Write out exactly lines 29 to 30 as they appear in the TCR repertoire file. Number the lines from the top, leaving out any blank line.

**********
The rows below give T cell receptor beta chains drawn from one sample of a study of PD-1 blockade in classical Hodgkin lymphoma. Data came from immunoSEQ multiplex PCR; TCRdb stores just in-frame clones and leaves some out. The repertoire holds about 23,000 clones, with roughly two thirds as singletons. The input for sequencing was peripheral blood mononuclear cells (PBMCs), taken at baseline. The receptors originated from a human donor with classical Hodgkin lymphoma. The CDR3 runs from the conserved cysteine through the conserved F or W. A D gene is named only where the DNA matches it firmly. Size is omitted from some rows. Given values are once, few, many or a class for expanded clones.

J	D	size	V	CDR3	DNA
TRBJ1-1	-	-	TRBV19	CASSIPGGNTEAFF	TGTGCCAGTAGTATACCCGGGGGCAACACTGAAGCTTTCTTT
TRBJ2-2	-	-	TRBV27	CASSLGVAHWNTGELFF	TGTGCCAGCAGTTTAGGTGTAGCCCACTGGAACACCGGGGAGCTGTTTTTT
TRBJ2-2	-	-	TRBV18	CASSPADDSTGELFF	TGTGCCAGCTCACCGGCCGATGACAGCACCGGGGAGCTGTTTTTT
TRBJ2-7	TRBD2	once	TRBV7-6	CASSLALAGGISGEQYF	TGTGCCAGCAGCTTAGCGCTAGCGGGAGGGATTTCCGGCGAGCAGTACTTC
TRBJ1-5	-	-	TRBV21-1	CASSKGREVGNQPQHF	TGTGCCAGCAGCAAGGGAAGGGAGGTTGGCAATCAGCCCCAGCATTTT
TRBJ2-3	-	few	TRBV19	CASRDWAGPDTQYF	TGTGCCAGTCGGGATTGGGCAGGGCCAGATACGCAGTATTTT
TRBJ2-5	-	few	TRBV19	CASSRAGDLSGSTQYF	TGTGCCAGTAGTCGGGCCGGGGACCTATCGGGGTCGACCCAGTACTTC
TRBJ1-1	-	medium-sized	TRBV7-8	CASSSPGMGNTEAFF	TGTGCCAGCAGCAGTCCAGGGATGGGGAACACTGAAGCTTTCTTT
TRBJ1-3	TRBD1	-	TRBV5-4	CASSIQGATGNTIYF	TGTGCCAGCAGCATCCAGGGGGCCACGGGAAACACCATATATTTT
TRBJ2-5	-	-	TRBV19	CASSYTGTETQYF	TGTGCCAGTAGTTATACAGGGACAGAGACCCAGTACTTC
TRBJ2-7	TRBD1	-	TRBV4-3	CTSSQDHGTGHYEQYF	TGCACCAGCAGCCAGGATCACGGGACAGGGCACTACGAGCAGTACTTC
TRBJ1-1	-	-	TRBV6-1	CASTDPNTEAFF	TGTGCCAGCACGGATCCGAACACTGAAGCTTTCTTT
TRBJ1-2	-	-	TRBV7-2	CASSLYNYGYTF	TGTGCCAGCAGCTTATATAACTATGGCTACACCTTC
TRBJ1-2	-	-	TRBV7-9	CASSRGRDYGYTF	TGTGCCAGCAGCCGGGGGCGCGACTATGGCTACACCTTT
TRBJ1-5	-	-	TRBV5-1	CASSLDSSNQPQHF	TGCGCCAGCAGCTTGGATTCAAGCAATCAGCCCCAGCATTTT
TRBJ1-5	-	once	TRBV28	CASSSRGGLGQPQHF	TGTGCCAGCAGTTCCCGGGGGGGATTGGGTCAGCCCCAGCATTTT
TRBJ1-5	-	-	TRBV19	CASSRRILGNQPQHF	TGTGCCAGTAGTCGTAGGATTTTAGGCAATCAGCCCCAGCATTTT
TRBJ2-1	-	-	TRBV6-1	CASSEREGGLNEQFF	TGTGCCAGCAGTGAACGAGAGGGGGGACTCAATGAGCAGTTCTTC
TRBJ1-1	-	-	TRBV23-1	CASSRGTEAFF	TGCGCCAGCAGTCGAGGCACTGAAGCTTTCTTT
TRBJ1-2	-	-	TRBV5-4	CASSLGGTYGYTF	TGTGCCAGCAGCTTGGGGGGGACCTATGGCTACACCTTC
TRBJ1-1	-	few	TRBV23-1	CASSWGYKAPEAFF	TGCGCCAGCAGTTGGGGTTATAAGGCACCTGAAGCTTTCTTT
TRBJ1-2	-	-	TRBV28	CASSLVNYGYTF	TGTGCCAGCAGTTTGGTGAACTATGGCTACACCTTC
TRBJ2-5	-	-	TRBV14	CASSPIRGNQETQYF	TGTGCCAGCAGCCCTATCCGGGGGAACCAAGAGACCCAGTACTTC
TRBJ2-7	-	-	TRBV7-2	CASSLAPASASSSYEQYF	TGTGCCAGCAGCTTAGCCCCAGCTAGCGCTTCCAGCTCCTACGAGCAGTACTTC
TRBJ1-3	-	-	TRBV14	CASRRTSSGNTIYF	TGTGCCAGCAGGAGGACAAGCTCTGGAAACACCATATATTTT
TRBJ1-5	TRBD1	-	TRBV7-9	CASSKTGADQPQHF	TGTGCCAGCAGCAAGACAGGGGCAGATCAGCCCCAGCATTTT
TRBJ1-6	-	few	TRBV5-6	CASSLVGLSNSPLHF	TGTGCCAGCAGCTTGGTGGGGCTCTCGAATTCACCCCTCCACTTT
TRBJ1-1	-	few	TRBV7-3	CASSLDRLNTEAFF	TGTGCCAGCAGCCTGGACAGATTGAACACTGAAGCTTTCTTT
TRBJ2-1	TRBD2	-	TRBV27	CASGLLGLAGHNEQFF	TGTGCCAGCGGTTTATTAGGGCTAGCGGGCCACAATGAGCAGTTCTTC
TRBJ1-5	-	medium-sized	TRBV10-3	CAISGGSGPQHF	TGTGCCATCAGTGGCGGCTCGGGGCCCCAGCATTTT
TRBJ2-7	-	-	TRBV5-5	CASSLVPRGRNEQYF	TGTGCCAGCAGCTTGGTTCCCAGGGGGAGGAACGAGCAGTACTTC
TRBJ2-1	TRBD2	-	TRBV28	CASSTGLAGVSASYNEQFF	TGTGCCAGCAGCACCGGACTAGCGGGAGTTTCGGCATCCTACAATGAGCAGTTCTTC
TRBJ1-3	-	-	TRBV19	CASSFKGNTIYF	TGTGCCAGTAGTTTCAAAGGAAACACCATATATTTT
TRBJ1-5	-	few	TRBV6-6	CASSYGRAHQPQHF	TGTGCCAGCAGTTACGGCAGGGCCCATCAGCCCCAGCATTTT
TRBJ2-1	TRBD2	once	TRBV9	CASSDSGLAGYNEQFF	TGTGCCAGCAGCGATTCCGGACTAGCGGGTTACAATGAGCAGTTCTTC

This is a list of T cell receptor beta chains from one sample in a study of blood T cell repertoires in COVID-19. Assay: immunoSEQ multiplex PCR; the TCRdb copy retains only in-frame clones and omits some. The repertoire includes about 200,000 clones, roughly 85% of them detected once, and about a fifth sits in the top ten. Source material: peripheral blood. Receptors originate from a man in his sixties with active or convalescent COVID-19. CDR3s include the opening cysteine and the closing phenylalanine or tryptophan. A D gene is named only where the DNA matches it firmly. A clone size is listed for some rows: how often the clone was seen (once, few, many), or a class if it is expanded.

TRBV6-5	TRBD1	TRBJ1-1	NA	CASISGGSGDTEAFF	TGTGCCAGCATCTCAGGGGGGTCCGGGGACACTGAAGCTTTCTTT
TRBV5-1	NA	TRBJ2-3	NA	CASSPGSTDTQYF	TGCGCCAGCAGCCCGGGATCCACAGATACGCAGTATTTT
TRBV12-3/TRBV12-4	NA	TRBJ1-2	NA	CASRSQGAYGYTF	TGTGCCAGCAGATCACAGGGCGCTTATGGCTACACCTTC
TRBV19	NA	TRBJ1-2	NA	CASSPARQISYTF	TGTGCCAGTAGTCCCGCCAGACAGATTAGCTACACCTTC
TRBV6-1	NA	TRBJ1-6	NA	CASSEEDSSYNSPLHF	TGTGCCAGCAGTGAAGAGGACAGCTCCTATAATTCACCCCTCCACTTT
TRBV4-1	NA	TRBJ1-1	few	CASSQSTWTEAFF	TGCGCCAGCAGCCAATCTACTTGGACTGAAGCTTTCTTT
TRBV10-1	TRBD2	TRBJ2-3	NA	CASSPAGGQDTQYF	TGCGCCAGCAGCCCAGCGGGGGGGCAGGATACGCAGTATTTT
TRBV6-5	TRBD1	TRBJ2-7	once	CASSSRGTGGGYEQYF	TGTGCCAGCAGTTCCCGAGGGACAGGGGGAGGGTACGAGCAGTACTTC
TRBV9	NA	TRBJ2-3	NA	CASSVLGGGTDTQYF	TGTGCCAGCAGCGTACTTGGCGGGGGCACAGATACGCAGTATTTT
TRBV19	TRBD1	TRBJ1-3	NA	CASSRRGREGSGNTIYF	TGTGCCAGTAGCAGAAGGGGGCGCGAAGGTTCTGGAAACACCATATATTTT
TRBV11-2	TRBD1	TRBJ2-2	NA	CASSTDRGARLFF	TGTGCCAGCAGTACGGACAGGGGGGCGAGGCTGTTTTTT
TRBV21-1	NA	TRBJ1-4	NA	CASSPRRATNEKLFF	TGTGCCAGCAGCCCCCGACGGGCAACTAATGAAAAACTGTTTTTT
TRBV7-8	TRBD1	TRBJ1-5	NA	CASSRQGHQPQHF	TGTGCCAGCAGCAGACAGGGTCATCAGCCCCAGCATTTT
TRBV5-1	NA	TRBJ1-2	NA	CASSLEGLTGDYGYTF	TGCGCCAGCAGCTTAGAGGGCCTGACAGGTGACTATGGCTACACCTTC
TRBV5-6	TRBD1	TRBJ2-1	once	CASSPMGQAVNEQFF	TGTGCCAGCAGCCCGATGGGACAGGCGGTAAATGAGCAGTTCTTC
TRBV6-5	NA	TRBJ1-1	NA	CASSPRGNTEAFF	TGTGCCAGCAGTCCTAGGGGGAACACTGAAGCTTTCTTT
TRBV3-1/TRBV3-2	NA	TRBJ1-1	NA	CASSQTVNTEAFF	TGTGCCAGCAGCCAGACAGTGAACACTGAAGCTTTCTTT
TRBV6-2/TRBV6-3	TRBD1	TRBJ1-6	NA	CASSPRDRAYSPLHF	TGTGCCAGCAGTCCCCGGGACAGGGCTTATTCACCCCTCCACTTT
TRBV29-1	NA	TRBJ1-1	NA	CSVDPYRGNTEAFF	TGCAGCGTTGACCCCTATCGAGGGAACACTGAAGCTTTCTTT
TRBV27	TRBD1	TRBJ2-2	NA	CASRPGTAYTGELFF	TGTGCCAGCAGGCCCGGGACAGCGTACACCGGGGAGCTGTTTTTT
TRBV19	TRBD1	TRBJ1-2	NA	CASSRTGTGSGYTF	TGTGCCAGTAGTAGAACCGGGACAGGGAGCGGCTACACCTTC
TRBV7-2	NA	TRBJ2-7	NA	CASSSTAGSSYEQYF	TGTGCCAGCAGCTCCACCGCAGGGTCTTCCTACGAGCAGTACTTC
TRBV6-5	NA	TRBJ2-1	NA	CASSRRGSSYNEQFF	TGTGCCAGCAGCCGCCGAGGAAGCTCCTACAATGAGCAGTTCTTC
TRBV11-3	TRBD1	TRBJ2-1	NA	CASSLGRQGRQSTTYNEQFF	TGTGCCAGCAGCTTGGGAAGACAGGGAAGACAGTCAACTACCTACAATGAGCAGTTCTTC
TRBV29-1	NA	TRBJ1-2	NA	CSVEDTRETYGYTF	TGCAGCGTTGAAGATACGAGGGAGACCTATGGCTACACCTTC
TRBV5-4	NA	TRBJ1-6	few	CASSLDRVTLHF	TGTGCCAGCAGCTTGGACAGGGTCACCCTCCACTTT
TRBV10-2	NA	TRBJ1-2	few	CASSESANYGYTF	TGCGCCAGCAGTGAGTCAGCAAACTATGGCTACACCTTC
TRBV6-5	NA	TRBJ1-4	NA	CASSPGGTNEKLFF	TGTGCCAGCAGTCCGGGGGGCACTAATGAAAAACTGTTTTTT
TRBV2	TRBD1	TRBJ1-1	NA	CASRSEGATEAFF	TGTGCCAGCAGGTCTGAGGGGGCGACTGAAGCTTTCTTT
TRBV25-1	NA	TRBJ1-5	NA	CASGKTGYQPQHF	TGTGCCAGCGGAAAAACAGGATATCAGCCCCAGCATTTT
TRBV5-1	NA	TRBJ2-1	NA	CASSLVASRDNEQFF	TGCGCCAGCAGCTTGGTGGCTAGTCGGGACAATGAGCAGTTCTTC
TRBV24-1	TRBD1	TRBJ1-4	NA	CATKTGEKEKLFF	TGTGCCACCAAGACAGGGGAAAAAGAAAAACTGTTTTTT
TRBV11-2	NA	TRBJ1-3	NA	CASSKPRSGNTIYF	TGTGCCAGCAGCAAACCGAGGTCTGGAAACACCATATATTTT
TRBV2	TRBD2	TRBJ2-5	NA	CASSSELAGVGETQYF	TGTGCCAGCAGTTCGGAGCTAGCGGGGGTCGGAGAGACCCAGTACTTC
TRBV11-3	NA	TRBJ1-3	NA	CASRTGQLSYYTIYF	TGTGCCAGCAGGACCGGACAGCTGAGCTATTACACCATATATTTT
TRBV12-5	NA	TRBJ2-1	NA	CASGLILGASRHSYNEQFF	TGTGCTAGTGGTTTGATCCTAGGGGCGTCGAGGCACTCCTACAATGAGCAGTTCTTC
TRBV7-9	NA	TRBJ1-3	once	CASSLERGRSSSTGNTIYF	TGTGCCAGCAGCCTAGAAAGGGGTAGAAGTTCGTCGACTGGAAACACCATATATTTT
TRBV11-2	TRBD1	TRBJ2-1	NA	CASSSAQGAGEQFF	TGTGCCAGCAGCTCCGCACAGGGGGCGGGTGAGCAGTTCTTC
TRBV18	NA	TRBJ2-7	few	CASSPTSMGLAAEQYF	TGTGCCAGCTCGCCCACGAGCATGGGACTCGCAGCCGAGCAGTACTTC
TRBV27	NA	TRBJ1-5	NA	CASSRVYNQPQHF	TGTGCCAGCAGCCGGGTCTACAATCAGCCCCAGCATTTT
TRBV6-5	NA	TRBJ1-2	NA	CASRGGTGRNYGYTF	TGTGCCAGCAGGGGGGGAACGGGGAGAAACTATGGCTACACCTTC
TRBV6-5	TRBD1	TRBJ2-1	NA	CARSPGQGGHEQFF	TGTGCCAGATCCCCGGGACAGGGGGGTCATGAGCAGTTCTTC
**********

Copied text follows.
TRBJ1-6	-	few	TRBV5-6	CASSLVGLSNSPLHF	TGTGCCAGCAGCTTGGTGGGGCTCTCGAATTCACCCCTCCACTTT
TRBJ1-1	-	few	TRBV7-3	CASSLDRLNTEAFF	TGTGCCAGCAGCCTGGACAGATTGAACACTGAAGCTTTCTTT